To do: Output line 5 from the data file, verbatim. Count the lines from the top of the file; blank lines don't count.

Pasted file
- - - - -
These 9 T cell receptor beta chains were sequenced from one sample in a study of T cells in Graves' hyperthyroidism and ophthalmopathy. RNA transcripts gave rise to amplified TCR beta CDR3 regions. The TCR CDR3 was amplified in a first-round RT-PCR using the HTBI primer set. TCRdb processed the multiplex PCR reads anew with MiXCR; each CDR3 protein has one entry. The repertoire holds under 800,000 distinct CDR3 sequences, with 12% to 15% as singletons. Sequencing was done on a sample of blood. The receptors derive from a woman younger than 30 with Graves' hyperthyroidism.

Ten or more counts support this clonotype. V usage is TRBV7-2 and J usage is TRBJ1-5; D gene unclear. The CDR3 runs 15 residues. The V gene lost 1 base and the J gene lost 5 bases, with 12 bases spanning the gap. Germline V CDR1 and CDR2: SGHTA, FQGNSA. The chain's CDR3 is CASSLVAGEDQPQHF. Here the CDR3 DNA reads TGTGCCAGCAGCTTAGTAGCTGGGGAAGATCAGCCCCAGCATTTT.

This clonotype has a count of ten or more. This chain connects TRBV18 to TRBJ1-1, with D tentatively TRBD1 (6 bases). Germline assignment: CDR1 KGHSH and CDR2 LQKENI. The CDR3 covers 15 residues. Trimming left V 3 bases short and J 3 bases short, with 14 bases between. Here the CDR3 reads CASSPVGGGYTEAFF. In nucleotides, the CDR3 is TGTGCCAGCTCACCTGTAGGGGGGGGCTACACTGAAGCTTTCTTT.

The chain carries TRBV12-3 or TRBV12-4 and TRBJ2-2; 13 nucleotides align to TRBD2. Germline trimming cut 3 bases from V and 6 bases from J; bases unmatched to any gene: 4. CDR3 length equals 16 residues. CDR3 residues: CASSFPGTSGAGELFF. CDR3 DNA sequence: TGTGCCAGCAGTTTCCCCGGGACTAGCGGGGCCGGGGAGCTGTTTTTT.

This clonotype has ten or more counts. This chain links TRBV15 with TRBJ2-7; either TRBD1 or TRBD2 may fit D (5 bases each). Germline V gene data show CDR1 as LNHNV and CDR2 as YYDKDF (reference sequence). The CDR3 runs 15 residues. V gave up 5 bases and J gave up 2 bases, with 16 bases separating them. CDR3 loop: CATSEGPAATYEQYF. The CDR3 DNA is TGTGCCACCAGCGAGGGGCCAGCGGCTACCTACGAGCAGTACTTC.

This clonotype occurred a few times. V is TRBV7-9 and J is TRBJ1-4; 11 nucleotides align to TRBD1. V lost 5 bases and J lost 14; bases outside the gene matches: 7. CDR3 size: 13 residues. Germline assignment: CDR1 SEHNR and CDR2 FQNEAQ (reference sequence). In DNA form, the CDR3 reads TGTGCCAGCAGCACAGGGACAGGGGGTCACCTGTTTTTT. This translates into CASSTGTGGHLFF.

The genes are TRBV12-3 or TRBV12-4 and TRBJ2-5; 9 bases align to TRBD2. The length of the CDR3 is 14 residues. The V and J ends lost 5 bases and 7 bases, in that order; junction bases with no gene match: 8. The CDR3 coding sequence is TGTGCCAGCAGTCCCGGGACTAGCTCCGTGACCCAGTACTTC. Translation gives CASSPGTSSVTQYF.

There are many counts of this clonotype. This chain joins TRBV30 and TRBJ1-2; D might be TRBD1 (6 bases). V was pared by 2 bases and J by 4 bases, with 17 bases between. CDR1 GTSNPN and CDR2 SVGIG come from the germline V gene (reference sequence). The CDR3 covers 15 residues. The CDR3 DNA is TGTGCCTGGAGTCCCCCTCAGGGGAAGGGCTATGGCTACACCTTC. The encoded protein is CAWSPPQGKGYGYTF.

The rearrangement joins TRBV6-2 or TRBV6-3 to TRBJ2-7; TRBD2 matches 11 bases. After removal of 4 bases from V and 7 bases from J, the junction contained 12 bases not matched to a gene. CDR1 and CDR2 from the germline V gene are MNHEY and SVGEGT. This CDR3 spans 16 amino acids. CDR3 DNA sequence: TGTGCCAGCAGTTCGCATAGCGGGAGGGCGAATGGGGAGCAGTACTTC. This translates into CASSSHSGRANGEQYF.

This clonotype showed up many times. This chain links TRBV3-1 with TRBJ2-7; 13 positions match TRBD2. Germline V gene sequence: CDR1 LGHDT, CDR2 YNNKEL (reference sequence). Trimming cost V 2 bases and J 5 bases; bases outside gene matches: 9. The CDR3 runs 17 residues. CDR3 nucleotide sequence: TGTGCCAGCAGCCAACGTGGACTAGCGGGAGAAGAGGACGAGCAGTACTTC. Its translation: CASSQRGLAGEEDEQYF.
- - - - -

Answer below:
This clonotype has ten or more counts. This chain links TRBV15 with TRBJ2-7; either TRBD1 or TRBD2 may fit D (5 bases each). Germline V gene data show CDR1 as LNHNV and CDR2 as YYDKDF (reference sequence). The CDR3 runs 15 residues. V gave up 5 bases and J gave up 2 bases, with 16 bases separating them. CDR3 loop: CATSEGPAATYEQYF. The CDR3 DNA is TGTGCCACCAGCGAGGGGCCAGCGGCTACCTACGAGCAGTACTTC.